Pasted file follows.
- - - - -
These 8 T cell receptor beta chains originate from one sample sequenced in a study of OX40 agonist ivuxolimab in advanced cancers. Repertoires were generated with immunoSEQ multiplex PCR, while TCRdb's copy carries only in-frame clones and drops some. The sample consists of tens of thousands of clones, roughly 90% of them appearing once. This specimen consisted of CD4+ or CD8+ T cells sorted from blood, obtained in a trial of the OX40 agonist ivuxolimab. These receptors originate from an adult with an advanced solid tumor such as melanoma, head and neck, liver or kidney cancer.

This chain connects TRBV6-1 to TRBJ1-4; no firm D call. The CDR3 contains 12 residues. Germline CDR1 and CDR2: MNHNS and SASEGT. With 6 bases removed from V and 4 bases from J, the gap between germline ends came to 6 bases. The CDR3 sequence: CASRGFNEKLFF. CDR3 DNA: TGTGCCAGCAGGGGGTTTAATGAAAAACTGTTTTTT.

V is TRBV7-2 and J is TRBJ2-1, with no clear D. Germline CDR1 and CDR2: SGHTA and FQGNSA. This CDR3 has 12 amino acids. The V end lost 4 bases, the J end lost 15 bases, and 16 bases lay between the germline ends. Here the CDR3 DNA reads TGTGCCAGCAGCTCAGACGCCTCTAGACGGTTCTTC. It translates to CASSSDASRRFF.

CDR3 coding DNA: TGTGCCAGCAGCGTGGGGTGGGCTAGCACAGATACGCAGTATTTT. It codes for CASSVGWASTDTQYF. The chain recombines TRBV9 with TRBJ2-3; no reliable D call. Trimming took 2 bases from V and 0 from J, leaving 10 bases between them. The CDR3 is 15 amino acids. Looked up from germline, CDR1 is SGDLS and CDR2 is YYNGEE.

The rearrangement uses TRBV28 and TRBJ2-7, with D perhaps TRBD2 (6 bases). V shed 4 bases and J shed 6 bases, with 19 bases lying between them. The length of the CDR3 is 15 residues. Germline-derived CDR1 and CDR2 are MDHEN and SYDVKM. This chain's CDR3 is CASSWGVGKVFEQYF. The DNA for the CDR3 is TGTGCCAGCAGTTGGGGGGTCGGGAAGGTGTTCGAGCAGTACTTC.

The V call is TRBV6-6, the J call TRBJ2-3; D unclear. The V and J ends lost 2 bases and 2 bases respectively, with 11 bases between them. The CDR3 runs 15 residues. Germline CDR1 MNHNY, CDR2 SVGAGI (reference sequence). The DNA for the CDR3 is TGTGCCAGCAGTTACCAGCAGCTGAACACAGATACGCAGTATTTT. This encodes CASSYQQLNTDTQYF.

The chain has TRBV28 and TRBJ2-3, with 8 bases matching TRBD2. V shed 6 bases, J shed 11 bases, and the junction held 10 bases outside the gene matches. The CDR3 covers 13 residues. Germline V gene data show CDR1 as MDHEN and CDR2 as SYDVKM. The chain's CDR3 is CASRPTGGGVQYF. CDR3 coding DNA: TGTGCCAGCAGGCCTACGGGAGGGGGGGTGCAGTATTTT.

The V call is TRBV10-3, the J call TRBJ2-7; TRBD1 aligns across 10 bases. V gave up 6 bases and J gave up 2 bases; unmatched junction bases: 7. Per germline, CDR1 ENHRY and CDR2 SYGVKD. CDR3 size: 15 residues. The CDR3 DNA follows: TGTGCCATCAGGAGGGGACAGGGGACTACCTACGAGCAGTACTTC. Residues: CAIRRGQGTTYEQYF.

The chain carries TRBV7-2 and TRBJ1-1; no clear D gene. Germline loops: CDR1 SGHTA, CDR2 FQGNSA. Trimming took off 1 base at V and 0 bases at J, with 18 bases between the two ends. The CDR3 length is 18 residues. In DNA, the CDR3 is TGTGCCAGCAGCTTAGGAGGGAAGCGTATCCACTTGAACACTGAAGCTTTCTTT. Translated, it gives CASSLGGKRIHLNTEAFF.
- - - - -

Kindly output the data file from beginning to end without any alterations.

These 8 T cell receptor beta chains originate from one sample sequenced in a study of OX40 agonist ivuxolimab in advanced cancers. Repertoires were generated with immunoSEQ multiplex PCR, while TCRdb's copy carries only in-frame clones and drops some. The sample consists of tens of thousands of clones, roughly 90% of them appearing once. This specimen consisted of CD4+ or CD8+ T cells sorted from blood, obtained in a trial of the OX40 agonist ivuxolimab. These receptors originate from an adult with an advanced solid tumor such as melanoma, head and neck, liver or kidney cancer.

This chain connects TRBV6-1 to TRBJ1-4; no firm D call. The CDR3 contains 12 residues. Germline CDR1 and CDR2: MNHNS and SASEGT. With 6 bases removed from V and 4 bases from J, the gap between germline ends came to 6 bases. The CDR3 sequence: CASRGFNEKLFF. CDR3 DNA: TGTGCCAGCAGGGGGTTTAATGAAAAACTGTTTTTT.

V is TRBV7-2 and J is TRBJ2-1, with no clear D. Germline CDR1 and CDR2: SGHTA and FQGNSA. This CDR3 has 12 amino acids. The V end lost 4 bases, the J end lost 15 bases, and 16 bases lay between the germline ends. Here the CDR3 DNA reads TGTGCCAGCAGCTCAGACGCCTCTAGACGGTTCTTC. It translates to CASSSDASRRFF.

CDR3 coding DNA: TGTGCCAGCAGCGTGGGGTGGGCTAGCACAGATACGCAGTATTTT. It codes for CASSVGWASTDTQYF. The chain recombines TRBV9 with TRBJ2-3; no reliable D call. Trimming took 2 bases from V and 0 from J, leaving 10 bases between them. The CDR3 is 15 amino acids. Looked up from germline, CDR1 is SGDLS and CDR2 is YYNGEE.

The rearrangement uses TRBV28 and TRBJ2-7, with D perhaps TRBD2 (6 bases). V shed 4 bases and J shed 6 bases, with 19 bases lying between them. The length of the CDR3 is 15 residues. Germline-derived CDR1 and CDR2 are MDHEN and SYDVKM. This chain's CDR3 is CASSWGVGKVFEQYF. The DNA for the CDR3 is TGTGCCAGCAGTTGGGGGGTCGGGAAGGTGTTCGAGCAGTACTTC.

The V call is TRBV6-6, the J call TRBJ2-3; D unclear. The V and J ends lost 2 bases and 2 bases respectively, with 11 bases between them. The CDR3 runs 15 residues. Germline CDR1 MNHNY, CDR2 SVGAGI (reference sequence). The DNA for the CDR3 is TGTGCCAGCAGTTACCAGCAGCTGAACACAGATACGCAGTATTTT. This encodes CASSYQQLNTDTQYF.

The chain has TRBV28 and TRBJ2-3, with 8 bases matching TRBD2. V shed 6 bases, J shed 11 bases, and the junction held 10 bases outside the gene matches. The CDR3 covers 13 residues. Germline V gene data show CDR1 as MDHEN and CDR2 as SYDVKM. The chain's CDR3 is CASRPTGGGVQYF. CDR3 coding DNA: TGTGCCAGCAGGCCTACGGGAGGGGGGGTGCAGTATTTT.

The V call is TRBV10-3, the J call TRBJ2-7; TRBD1 aligns across 10 bases. V gave up 6 bases and J gave up 2 bases; unmatched junction bases: 7. Per germline, CDR1 ENHRY and CDR2 SYGVKD. CDR3 size: 15 residues. The CDR3 DNA follows: TGTGCCATCAGGAGGGGACAGGGGACTACCTACGAGCAGTACTTC. Residues: CAIRRGQGTTYEQYF.

The chain carries TRBV7-2 and TRBJ1-1; no clear D gene. Germline loops: CDR1 SGHTA, CDR2 FQGNSA. Trimming took off 1 base at V and 0 bases at J, with 18 bases between the two ends. The CDR3 length is 18 residues. In DNA, the CDR3 is TGTGCCAGCAGCTTAGGAGGGAAGCGTATCCACTTGAACACTGAAGCTTTCTTT. Translated, it gives CASSLGGKRIHLNTEAFF.